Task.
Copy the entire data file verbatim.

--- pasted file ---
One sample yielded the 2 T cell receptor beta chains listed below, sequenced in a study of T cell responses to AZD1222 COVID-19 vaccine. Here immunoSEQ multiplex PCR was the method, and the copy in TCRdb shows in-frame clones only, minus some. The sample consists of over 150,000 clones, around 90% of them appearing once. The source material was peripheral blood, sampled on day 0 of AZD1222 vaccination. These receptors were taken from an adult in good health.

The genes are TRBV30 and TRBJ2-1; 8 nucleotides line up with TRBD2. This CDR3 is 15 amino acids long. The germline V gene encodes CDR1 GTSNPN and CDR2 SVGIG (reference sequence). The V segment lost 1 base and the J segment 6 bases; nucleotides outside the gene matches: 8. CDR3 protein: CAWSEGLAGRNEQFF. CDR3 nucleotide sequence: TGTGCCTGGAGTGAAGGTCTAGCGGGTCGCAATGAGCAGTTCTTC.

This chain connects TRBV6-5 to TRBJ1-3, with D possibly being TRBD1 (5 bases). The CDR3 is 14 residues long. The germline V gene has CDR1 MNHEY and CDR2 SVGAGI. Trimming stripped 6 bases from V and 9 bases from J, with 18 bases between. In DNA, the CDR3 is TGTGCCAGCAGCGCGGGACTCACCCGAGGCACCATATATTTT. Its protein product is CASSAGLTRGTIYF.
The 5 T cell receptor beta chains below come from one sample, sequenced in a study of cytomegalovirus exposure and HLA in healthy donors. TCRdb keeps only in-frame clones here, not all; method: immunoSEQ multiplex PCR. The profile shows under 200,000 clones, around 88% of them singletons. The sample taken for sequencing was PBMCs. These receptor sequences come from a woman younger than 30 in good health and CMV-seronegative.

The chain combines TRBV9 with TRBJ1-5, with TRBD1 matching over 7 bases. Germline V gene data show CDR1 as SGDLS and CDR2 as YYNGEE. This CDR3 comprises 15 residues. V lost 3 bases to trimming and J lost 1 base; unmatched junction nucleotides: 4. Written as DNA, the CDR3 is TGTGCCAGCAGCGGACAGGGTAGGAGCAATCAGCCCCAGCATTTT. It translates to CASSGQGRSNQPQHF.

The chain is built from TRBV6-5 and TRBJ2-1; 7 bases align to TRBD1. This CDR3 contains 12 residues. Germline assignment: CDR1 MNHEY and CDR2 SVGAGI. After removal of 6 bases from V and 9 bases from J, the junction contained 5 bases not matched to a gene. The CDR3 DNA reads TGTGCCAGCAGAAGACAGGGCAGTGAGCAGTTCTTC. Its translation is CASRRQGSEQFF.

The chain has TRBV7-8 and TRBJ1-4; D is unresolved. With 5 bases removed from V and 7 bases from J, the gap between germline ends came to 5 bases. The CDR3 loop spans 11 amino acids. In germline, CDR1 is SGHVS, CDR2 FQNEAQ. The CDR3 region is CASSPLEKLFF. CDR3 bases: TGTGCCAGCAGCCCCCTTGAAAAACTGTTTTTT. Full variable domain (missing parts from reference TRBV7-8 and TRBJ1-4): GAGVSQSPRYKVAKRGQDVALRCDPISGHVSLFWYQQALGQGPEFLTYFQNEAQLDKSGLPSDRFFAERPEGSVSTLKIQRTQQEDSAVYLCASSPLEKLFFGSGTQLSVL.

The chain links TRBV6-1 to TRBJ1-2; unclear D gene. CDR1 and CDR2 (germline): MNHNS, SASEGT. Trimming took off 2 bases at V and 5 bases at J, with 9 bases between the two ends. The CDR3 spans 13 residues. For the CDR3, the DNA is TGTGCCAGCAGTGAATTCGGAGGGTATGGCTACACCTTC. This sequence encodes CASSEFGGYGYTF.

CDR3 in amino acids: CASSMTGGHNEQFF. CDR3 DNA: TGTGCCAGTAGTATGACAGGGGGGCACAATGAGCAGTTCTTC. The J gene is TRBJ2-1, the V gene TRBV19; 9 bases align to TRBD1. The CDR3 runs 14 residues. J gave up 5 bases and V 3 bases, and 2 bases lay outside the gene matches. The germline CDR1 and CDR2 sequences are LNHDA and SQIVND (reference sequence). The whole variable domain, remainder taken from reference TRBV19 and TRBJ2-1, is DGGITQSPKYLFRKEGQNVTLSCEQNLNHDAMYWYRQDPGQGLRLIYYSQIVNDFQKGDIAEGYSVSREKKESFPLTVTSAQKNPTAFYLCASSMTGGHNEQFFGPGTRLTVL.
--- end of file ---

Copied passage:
One sample yielded the 2 T cell receptor beta chains listed below, sequenced in a study of T cell responses to AZD1222 COVID-19 vaccine. Here immunoSEQ multiplex PCR was the method, and the copy in TCRdb shows in-frame clones only, minus some. The sample consists of over 150,000 clones, around 90% of them appearing once. The source material was peripheral blood, sampled on day 0 of AZD1222 vaccination. These receptors were taken from an adult in good health.

The genes are TRBV30 and TRBJ2-1; 8 nucleotides line up with TRBD2. This CDR3 is 15 amino acids long. The germline V gene encodes CDR1 GTSNPN and CDR2 SVGIG (reference sequence). The V segment lost 1 base and the J segment 6 bases; nucleotides outside the gene matches: 8. CDR3 protein: CAWSEGLAGRNEQFF. CDR3 nucleotide sequence: TGTGCCTGGAGTGAAGGTCTAGCGGGTCGCAATGAGCAGTTCTTC.

This chain connects TRBV6-5 to TRBJ1-3, with D possibly being TRBD1 (5 bases). The CDR3 is 14 residues long. The germline V gene has CDR1 MNHEY and CDR2 SVGAGI. Trimming stripped 6 bases from V and 9 bases from J, with 18 bases between. In DNA, the CDR3 is TGTGCCAGCAGCGCGGGACTCACCCGAGGCACCATATATTTT. Its protein product is CASSAGLTRGTIYF.
The 5 T cell receptor beta chains below come from one sample, sequenced in a study of cytomegalovirus exposure and HLA in healthy donors. TCRdb keeps only in-frame clones here, not all; method: immunoSEQ multiplex PCR. The profile shows under 200,000 clones, around 88% of them singletons. The sample taken for sequencing was PBMCs. These receptor sequences come from a woman younger than 30 in good health and CMV-seronegative.

The chain combines TRBV9 with TRBJ1-5, with TRBD1 matching over 7 bases. Germline V gene data show CDR1 as SGDLS and CDR2 as YYNGEE. This CDR3 comprises 15 residues. V lost 3 bases to trimming and J lost 1 base; unmatched junction nucleotides: 4. Written as DNA, the CDR3 is TGTGCCAGCAGCGGACAGGGTAGGAGCAATCAGCCCCAGCATTTT. It translates to CASSGQGRSNQPQHF.

The chain is built from TRBV6-5 and TRBJ2-1; 7 bases align to TRBD1. This CDR3 contains 12 residues. Germline assignment: CDR1 MNHEY and CDR2 SVGAGI. After removal of 6 bases from V and 9 bases from J, the junction contained 5 bases not matched to a gene. The CDR3 DNA reads TGTGCCAGCAGAAGACAGGGCAGTGAGCAGTTCTTC. Its translation is CASRRQGSEQFF.

The chain has TRBV7-8 and TRBJ1-4; D is unresolved. With 5 bases removed from V and 7 bases from J, the gap between germline ends came to 5 bases. The CDR3 loop spans 11 amino acids. In germline, CDR1 is SGHVS, CDR2 FQNEAQ. The CDR3 region is CASSPLEKLFF. CDR3 bases: TGTGCCAGCAGCCCCCTTGAAAAACTGTTTTTT. Full variable domain (missing parts from reference TRBV7-8 and TRBJ1-4): GAGVSQSPRYKVAKRGQDVALRCDPISGHVSLFWYQQALGQGPEFLTYFQNEAQLDKSGLPSDRFFAERPEGSVSTLKIQRTQQEDSAVYLCASSPLEKLFFGSGTQLSVL.

The chain links TRBV6-1 to TRBJ1-2; unclear D gene. CDR1 and CDR2 (germline): MNHNS, SASEGT. Trimming took off 2 bases at V and 5 bases at J, with 9 bases between the two ends. The CDR3 spans 13 residues. For the CDR3, the DNA is TGTGCCAGCAGTGAATTCGGAGGGTATGGCTACACCTTC. This sequence encodes CASSEFGGYGYTF.

CDR3 in amino acids: CASSMTGGHNEQFF. CDR3 DNA: TGTGCCAGTAGTATGACAGGGGGGCACAATGAGCAGTTCTTC. The J gene is TRBJ2-1, the V gene TRBV19; 9 bases align to TRBD1. The CDR3 runs 14 residues. J gave up 5 bases and V 3 bases, and 2 bases lay outside the gene matches. The germline CDR1 and CDR2 sequences are LNHDA and SQIVND (reference sequence). The whole variable domain, remainder taken from reference TRBV19 and TRBJ2-1, is DGGITQSPKYLFRKEGQNVTLSCEQNLNHDAMYWYRQDPGQGLRLIYYSQIVNDFQKGDIAEGYSVSREKKESFPLTVTSAQKNPTAFYLCASSMTGGHNEQFFGPGTRLTVL.